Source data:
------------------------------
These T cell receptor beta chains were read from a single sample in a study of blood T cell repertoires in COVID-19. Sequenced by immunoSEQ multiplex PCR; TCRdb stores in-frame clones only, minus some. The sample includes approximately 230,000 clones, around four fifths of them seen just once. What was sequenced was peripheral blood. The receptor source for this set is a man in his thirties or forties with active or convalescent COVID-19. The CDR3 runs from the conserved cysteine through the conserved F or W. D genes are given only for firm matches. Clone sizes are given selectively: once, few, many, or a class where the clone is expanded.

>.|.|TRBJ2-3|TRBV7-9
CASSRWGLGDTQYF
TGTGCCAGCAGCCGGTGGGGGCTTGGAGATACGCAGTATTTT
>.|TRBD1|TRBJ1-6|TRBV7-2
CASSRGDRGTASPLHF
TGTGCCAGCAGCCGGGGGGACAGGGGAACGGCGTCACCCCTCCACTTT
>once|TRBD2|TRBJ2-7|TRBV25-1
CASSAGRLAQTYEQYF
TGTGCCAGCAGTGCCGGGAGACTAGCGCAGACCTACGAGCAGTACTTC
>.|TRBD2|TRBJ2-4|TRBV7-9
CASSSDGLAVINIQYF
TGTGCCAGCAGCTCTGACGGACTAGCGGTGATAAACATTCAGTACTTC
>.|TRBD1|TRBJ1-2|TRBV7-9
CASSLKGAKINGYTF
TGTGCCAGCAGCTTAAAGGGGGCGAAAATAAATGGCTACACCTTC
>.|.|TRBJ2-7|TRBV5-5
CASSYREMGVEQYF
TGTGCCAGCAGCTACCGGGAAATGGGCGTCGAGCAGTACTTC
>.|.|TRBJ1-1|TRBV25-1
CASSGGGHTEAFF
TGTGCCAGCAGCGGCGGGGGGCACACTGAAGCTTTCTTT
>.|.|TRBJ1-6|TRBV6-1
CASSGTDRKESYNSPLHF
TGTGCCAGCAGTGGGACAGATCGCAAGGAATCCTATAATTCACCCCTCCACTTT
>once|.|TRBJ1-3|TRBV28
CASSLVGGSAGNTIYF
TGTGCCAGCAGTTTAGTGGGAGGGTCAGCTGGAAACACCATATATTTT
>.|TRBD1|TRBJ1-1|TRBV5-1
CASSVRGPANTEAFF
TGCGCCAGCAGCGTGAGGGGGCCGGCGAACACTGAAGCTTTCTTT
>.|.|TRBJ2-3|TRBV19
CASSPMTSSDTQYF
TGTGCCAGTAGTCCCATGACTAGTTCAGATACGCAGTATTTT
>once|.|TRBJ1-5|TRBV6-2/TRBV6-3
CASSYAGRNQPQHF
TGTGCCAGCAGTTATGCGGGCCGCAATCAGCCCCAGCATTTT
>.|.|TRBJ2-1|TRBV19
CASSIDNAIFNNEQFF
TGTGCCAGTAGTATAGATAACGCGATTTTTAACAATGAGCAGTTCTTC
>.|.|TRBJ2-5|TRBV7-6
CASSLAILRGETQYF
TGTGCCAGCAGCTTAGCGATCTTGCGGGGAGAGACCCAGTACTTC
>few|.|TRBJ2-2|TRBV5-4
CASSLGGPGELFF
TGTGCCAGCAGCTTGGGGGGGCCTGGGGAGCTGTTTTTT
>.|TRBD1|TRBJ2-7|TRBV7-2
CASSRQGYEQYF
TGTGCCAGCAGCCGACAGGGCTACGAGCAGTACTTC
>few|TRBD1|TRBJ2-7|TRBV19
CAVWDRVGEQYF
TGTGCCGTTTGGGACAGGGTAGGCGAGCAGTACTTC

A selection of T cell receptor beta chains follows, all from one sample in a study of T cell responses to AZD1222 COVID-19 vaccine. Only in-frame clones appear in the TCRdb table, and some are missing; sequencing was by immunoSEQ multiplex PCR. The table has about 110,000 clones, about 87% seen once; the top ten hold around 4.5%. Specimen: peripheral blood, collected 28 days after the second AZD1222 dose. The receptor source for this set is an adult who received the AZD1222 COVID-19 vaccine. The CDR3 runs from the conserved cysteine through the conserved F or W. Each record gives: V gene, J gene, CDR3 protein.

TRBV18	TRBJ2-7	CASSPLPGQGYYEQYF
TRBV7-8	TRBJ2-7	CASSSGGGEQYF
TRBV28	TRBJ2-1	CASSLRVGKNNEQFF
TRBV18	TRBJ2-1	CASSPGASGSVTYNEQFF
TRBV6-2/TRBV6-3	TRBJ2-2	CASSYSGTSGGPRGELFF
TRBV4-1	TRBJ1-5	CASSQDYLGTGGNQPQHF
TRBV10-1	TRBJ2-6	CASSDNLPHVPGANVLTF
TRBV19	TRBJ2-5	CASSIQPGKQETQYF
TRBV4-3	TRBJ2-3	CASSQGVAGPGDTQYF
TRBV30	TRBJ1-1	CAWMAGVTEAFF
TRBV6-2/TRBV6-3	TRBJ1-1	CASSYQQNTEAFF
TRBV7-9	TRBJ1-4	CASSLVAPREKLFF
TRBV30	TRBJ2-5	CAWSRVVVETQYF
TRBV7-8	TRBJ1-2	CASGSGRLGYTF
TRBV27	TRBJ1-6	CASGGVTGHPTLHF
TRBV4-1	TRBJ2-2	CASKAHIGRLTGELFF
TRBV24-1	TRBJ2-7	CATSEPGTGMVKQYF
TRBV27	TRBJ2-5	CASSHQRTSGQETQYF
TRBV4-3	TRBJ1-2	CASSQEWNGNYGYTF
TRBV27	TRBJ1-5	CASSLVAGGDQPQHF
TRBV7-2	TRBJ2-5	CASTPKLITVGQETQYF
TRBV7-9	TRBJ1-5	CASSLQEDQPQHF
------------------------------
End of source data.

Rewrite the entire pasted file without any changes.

These T cell receptor beta chains were read from a single sample in a study of blood T cell repertoires in COVID-19. Sequenced by immunoSEQ multiplex PCR; TCRdb stores in-frame clones only, minus some. The sample includes approximately 230,000 clones, around four fifths of them seen just once. What was sequenced was peripheral blood. The receptor source for this set is a man in his thirties or forties with active or convalescent COVID-19. The CDR3 runs from the conserved cysteine through the conserved F or W. D genes are given only for firm matches. Clone sizes are given selectively: once, few, many, or a class where the clone is expanded.

>.|.|TRBJ2-3|TRBV7-9
CASSRWGLGDTQYF
TGTGCCAGCAGCCGGTGGGGGCTTGGAGATACGCAGTATTTT
>.|TRBD1|TRBJ1-6|TRBV7-2
CASSRGDRGTASPLHF
TGTGCCAGCAGCCGGGGGGACAGGGGAACGGCGTCACCCCTCCACTTT
>once|TRBD2|TRBJ2-7|TRBV25-1
CASSAGRLAQTYEQYF
TGTGCCAGCAGTGCCGGGAGACTAGCGCAGACCTACGAGCAGTACTTC
>.|TRBD2|TRBJ2-4|TRBV7-9
CASSSDGLAVINIQYF
TGTGCCAGCAGCTCTGACGGACTAGCGGTGATAAACATTCAGTACTTC
>.|TRBD1|TRBJ1-2|TRBV7-9
CASSLKGAKINGYTF
TGTGCCAGCAGCTTAAAGGGGGCGAAAATAAATGGCTACACCTTC
>.|.|TRBJ2-7|TRBV5-5
CASSYREMGVEQYF
TGTGCCAGCAGCTACCGGGAAATGGGCGTCGAGCAGTACTTC
>.|.|TRBJ1-1|TRBV25-1
CASSGGGHTEAFF
TGTGCCAGCAGCGGCGGGGGGCACACTGAAGCTTTCTTT
>.|.|TRBJ1-6|TRBV6-1
CASSGTDRKESYNSPLHF
TGTGCCAGCAGTGGGACAGATCGCAAGGAATCCTATAATTCACCCCTCCACTTT
>once|.|TRBJ1-3|TRBV28
CASSLVGGSAGNTIYF
TGTGCCAGCAGTTTAGTGGGAGGGTCAGCTGGAAACACCATATATTTT
>.|TRBD1|TRBJ1-1|TRBV5-1
CASSVRGPANTEAFF
TGCGCCAGCAGCGTGAGGGGGCCGGCGAACACTGAAGCTTTCTTT
>.|.|TRBJ2-3|TRBV19
CASSPMTSSDTQYF
TGTGCCAGTAGTCCCATGACTAGTTCAGATACGCAGTATTTT
>once|.|TRBJ1-5|TRBV6-2/TRBV6-3
CASSYAGRNQPQHF
TGTGCCAGCAGTTATGCGGGCCGCAATCAGCCCCAGCATTTT
>.|.|TRBJ2-1|TRBV19
CASSIDNAIFNNEQFF
TGTGCCAGTAGTATAGATAACGCGATTTTTAACAATGAGCAGTTCTTC
>.|.|TRBJ2-5|TRBV7-6
CASSLAILRGETQYF
TGTGCCAGCAGCTTAGCGATCTTGCGGGGAGAGACCCAGTACTTC
>few|.|TRBJ2-2|TRBV5-4
CASSLGGPGELFF
TGTGCCAGCAGCTTGGGGGGGCCTGGGGAGCTGTTTTTT
>.|TRBD1|TRBJ2-7|TRBV7-2
CASSRQGYEQYF
TGTGCCAGCAGCCGACAGGGCTACGAGCAGTACTTC
>few|TRBD1|TRBJ2-7|TRBV19
CAVWDRVGEQYF
TGTGCCGTTTGGGACAGGGTAGGCGAGCAGTACTTC

A selection of T cell receptor beta chains follows, all from one sample in a study of T cell responses to AZD1222 COVID-19 vaccine. Only in-frame clones appear in the TCRdb table, and some are missing; sequencing was by immunoSEQ multiplex PCR. The table has about 110,000 clones, about 87% seen once; the top ten hold around 4.5%. Specimen: peripheral blood, collected 28 days after the second AZD1222 dose. The receptor source for this set is an adult who received the AZD1222 COVID-19 vaccine. The CDR3 runs from the conserved cysteine through the conserved F or W. Each record gives: V gene, J gene, CDR3 protein.

TRBV18	TRBJ2-7	CASSPLPGQGYYEQYF
TRBV7-8	TRBJ2-7	CASSSGGGEQYF
TRBV28	TRBJ2-1	CASSLRVGKNNEQFF
TRBV18	TRBJ2-1	CASSPGASGSVTYNEQFF
TRBV6-2/TRBV6-3	TRBJ2-2	CASSYSGTSGGPRGELFF
TRBV4-1	TRBJ1-5	CASSQDYLGTGGNQPQHF
TRBV10-1	TRBJ2-6	CASSDNLPHVPGANVLTF
TRBV19	TRBJ2-5	CASSIQPGKQETQYF
TRBV4-3	TRBJ2-3	CASSQGVAGPGDTQYF
TRBV30	TRBJ1-1	CAWMAGVTEAFF
TRBV6-2/TRBV6-3	TRBJ1-1	CASSYQQNTEAFF
TRBV7-9	TRBJ1-4	CASSLVAPREKLFF
TRBV30	TRBJ2-5	CAWSRVVVETQYF
TRBV7-8	TRBJ1-2	CASGSGRLGYTF
TRBV27	TRBJ1-6	CASGGVTGHPTLHF
TRBV4-1	TRBJ2-2	CASKAHIGRLTGELFF
TRBV24-1	TRBJ2-7	CATSEPGTGMVKQYF
TRBV27	TRBJ2-5	CASSHQRTSGQETQYF
TRBV4-3	TRBJ1-2	CASSQEWNGNYGYTF
TRBV27	TRBJ1-5	CASSLVAGGDQPQHF
TRBV7-2	TRBJ2-5	CASTPKLITVGQETQYF
TRBV7-9	TRBJ1-5	CASSLQEDQPQHF